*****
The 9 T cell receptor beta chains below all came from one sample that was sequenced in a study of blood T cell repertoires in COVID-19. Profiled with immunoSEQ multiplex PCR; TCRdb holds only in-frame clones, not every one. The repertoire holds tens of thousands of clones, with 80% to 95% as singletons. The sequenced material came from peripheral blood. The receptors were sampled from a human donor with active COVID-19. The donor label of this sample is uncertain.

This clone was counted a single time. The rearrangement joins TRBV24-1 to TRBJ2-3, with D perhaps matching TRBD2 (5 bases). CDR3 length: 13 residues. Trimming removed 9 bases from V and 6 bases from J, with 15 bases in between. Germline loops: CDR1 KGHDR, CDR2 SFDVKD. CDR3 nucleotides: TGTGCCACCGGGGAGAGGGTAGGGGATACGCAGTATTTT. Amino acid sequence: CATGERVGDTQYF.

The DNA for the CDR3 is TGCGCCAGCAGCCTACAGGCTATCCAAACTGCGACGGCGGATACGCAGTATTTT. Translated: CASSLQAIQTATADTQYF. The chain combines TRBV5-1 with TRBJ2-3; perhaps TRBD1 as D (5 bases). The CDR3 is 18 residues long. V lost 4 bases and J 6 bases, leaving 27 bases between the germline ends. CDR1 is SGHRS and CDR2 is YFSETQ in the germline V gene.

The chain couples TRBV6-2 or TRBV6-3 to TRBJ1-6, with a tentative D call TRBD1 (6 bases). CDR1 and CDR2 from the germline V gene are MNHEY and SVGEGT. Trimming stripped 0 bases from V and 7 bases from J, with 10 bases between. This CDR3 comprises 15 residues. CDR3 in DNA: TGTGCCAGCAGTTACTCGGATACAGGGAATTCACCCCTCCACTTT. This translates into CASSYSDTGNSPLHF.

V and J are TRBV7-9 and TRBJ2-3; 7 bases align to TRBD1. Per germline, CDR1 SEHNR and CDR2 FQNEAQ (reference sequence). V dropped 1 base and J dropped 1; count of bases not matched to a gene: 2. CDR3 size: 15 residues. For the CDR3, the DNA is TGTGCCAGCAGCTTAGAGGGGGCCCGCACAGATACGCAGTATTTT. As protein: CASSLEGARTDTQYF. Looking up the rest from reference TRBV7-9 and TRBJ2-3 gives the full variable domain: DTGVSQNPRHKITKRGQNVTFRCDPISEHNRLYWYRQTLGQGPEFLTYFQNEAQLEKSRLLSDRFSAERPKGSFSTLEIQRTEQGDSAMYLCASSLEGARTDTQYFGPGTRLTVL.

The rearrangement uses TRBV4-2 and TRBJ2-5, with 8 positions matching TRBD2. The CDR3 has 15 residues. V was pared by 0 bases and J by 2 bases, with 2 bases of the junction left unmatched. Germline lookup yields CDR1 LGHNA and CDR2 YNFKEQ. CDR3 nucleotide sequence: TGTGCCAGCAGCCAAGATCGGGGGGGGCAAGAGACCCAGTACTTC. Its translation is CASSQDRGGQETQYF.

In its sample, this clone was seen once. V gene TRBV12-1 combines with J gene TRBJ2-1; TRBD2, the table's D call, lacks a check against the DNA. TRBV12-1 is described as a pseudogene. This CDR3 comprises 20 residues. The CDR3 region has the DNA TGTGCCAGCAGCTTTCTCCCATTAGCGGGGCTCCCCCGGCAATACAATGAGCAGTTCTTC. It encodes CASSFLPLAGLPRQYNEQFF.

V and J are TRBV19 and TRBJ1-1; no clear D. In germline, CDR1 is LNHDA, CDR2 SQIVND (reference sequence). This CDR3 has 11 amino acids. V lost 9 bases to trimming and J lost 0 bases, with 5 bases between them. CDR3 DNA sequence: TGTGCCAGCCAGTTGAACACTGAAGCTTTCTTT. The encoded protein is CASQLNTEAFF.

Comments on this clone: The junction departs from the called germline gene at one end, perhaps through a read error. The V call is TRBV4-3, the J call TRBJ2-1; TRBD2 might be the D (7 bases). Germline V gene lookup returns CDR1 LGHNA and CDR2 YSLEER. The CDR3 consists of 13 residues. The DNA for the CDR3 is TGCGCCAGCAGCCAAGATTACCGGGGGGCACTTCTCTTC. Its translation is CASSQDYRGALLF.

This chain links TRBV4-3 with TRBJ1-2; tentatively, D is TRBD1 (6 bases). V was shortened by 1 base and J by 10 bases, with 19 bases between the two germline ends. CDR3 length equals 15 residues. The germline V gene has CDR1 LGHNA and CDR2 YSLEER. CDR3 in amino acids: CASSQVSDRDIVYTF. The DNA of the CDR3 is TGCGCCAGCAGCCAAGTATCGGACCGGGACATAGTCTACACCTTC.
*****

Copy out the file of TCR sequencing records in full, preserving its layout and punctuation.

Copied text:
The 9 T cell receptor beta chains below all came from one sample that was sequenced in a study of blood T cell repertoires in COVID-19. Profiled with immunoSEQ multiplex PCR; TCRdb holds only in-frame clones, not every one. The repertoire holds tens of thousands of clones, with 80% to 95% as singletons. The sequenced material came from peripheral blood. The receptors were sampled from a human donor with active COVID-19. The donor label of this sample is uncertain.

This clone was counted a single time. The rearrangement joins TRBV24-1 to TRBJ2-3, with D perhaps matching TRBD2 (5 bases). CDR3 length: 13 residues. Trimming removed 9 bases from V and 6 bases from J, with 15 bases in between. Germline loops: CDR1 KGHDR, CDR2 SFDVKD. CDR3 nucleotides: TGTGCCACCGGGGAGAGGGTAGGGGATACGCAGTATTTT. Amino acid sequence: CATGERVGDTQYF.

The DNA for the CDR3 is TGCGCCAGCAGCCTACAGGCTATCCAAACTGCGACGGCGGATACGCAGTATTTT. Translated: CASSLQAIQTATADTQYF. The chain combines TRBV5-1 with TRBJ2-3; perhaps TRBD1 as D (5 bases). The CDR3 is 18 residues long. V lost 4 bases and J 6 bases, leaving 27 bases between the germline ends. CDR1 is SGHRS and CDR2 is YFSETQ in the germline V gene.

The chain couples TRBV6-2 or TRBV6-3 to TRBJ1-6, with a tentative D call TRBD1 (6 bases). CDR1 and CDR2 from the germline V gene are MNHEY and SVGEGT. Trimming stripped 0 bases from V and 7 bases from J, with 10 bases between. This CDR3 comprises 15 residues. CDR3 in DNA: TGTGCCAGCAGTTACTCGGATACAGGGAATTCACCCCTCCACTTT. This translates into CASSYSDTGNSPLHF.

V and J are TRBV7-9 and TRBJ2-3; 7 bases align to TRBD1. Per germline, CDR1 SEHNR and CDR2 FQNEAQ (reference sequence). V dropped 1 base and J dropped 1; count of bases not matched to a gene: 2. CDR3 size: 15 residues. For the CDR3, the DNA is TGTGCCAGCAGCTTAGAGGGGGCCCGCACAGATACGCAGTATTTT. As protein: CASSLEGARTDTQYF. Looking up the rest from reference TRBV7-9 and TRBJ2-3 gives the full variable domain: DTGVSQNPRHKITKRGQNVTFRCDPISEHNRLYWYRQTLGQGPEFLTYFQNEAQLEKSRLLSDRFSAERPKGSFSTLEIQRTEQGDSAMYLCASSLEGARTDTQYFGPGTRLTVL.

The rearrangement uses TRBV4-2 and TRBJ2-5, with 8 positions matching TRBD2. The CDR3 has 15 residues. V was pared by 0 bases and J by 2 bases, with 2 bases of the junction left unmatched. Germline lookup yields CDR1 LGHNA and CDR2 YNFKEQ. CDR3 nucleotide sequence: TGTGCCAGCAGCCAAGATCGGGGGGGGCAAGAGACCCAGTACTTC. Its translation is CASSQDRGGQETQYF.

In its sample, this clone was seen once. V gene TRBV12-1 combines with J gene TRBJ2-1; TRBD2, the table's D call, lacks a check against the DNA. TRBV12-1 is described as a pseudogene. This CDR3 comprises 20 residues. The CDR3 region has the DNA TGTGCCAGCAGCTTTCTCCCATTAGCGGGGCTCCCCCGGCAATACAATGAGCAGTTCTTC. It encodes CASSFLPLAGLPRQYNEQFF.

V and J are TRBV19 and TRBJ1-1; no clear D. In germline, CDR1 is LNHDA, CDR2 SQIVND (reference sequence). This CDR3 has 11 amino acids. V lost 9 bases to trimming and J lost 0 bases, with 5 bases between them. CDR3 DNA sequence: TGTGCCAGCCAGTTGAACACTGAAGCTTTCTTT. The encoded protein is CASQLNTEAFF.

Comments on this clone: The junction departs from the called germline gene at one end, perhaps through a read error. The V call is TRBV4-3, the J call TRBJ2-1; TRBD2 might be the D (7 bases). Germline V gene lookup returns CDR1 LGHNA and CDR2 YSLEER. The CDR3 consists of 13 residues. The DNA for the CDR3 is TGCGCCAGCAGCCAAGATTACCGGGGGGCACTTCTCTTC. Its translation is CASSQDYRGALLF.

This chain links TRBV4-3 with TRBJ1-2; tentatively, D is TRBD1 (6 bases). V was shortened by 1 base and J by 10 bases, with 19 bases between the two germline ends. CDR3 length equals 15 residues. The germline V gene has CDR1 LGHNA and CDR2 YSLEER. CDR3 in amino acids: CASSQVSDRDIVYTF. The DNA of the CDR3 is TGCGCCAGCAGCCAAGTATCGGACCGGGACATAGTCTACACCTTC.